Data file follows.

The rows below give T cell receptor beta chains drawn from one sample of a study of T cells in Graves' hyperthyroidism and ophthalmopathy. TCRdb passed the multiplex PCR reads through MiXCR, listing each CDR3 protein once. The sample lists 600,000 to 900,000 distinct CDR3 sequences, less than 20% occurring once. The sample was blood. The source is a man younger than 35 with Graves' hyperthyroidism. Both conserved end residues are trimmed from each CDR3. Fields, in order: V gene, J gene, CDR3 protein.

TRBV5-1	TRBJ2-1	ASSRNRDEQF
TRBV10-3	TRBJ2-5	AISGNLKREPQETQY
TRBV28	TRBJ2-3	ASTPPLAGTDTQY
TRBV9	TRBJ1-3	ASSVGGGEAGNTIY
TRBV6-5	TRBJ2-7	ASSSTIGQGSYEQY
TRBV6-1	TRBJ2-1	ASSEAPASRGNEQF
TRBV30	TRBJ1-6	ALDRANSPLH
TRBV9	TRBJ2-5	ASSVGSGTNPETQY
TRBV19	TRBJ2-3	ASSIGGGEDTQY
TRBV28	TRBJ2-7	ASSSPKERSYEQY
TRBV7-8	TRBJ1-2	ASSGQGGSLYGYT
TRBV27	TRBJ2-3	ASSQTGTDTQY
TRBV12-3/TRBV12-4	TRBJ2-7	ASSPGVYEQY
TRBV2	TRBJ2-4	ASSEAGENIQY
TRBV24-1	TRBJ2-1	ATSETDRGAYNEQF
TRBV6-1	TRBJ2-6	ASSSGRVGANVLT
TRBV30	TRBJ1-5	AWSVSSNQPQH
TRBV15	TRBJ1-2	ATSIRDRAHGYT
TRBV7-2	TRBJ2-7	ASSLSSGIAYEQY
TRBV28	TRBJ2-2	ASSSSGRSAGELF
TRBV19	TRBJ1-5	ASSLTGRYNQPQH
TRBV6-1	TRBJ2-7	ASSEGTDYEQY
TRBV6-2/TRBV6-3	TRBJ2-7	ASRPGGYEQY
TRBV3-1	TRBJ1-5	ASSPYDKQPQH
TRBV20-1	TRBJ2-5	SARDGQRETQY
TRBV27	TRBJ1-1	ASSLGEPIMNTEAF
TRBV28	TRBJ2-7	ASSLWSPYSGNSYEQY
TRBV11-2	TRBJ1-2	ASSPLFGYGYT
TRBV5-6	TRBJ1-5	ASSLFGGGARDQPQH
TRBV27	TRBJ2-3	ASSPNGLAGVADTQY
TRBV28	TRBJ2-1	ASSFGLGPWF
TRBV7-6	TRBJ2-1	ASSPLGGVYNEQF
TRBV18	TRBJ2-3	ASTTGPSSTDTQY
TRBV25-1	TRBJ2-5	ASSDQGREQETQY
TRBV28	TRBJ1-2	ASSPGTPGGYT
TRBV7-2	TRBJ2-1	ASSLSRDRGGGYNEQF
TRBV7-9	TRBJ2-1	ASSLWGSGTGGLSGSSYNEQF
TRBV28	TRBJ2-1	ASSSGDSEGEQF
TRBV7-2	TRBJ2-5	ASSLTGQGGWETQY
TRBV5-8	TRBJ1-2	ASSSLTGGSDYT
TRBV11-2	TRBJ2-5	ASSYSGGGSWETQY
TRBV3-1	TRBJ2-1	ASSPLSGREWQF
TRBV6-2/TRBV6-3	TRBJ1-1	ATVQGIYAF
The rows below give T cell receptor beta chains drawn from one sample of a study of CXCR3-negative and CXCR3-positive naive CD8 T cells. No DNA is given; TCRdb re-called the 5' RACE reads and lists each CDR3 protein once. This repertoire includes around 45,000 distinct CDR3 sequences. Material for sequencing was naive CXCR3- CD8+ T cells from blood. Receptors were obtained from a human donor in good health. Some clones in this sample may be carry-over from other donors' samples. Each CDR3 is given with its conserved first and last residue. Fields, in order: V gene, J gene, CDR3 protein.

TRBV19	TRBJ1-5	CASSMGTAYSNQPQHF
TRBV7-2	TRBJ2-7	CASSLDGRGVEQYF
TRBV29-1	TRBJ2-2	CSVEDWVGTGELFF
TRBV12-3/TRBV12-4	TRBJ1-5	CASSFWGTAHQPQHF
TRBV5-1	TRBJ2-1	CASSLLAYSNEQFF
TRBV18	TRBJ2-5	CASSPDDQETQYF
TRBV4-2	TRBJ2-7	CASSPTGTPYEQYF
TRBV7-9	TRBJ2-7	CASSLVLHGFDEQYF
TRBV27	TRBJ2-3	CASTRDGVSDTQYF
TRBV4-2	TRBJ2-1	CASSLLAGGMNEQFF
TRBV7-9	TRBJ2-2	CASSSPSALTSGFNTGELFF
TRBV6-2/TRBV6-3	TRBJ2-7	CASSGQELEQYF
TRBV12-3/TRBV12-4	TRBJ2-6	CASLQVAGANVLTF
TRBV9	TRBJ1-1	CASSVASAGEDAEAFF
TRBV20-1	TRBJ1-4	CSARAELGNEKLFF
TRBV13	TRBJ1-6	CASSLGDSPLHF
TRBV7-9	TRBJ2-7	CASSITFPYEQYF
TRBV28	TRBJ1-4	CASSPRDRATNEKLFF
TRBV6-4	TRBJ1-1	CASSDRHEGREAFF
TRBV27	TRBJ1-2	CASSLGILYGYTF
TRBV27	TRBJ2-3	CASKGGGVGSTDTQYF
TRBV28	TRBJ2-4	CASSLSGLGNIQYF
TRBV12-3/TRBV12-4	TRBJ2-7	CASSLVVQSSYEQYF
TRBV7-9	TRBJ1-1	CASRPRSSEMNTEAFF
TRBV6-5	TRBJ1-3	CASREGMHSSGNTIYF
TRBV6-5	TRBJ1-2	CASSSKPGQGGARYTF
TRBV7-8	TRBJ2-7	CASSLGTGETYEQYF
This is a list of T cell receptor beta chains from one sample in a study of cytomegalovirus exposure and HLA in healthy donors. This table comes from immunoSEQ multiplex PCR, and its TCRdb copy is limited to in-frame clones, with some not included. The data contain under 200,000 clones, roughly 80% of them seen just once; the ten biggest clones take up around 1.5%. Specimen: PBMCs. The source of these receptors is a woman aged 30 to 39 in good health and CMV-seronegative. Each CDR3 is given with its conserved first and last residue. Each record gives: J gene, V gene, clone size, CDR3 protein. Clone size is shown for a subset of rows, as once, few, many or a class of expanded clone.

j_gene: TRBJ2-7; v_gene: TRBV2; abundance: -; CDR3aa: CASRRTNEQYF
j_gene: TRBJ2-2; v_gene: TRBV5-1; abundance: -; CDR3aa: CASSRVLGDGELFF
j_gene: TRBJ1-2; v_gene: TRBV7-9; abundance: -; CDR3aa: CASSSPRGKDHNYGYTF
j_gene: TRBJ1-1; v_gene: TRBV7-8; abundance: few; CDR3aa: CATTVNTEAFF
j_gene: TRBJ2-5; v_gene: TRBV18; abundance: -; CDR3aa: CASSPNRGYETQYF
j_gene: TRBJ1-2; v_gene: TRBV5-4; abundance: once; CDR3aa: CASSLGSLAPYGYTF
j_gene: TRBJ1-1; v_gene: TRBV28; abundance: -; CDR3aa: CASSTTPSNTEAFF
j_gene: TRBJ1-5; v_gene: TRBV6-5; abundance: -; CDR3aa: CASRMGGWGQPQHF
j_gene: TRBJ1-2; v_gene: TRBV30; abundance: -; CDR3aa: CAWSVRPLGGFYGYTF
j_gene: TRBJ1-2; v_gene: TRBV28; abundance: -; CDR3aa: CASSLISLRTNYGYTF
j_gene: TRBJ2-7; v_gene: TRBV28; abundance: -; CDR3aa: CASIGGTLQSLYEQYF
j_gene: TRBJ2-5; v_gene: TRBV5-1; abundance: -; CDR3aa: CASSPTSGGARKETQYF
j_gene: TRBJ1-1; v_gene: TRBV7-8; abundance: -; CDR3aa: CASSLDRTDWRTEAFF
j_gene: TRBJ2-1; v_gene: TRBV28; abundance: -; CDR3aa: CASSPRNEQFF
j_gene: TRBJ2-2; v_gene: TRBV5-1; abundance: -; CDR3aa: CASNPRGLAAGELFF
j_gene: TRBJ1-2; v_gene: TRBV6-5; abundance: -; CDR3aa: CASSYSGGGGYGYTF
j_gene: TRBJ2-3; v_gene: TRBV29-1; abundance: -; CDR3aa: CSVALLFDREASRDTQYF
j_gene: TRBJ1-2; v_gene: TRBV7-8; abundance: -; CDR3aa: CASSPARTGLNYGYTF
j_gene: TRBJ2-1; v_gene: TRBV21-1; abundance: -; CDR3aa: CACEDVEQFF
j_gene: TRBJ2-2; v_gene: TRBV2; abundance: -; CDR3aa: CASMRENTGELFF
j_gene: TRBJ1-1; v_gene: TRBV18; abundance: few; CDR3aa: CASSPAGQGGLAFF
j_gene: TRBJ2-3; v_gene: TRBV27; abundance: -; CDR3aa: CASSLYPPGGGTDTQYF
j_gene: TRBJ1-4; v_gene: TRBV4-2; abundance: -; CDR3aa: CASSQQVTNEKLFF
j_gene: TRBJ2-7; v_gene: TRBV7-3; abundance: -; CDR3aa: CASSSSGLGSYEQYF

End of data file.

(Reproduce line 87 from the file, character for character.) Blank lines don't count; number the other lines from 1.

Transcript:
j_gene: TRBJ2-1; v_gene: TRBV28; abundance: -; CDR3aa: CASSPRNEQFF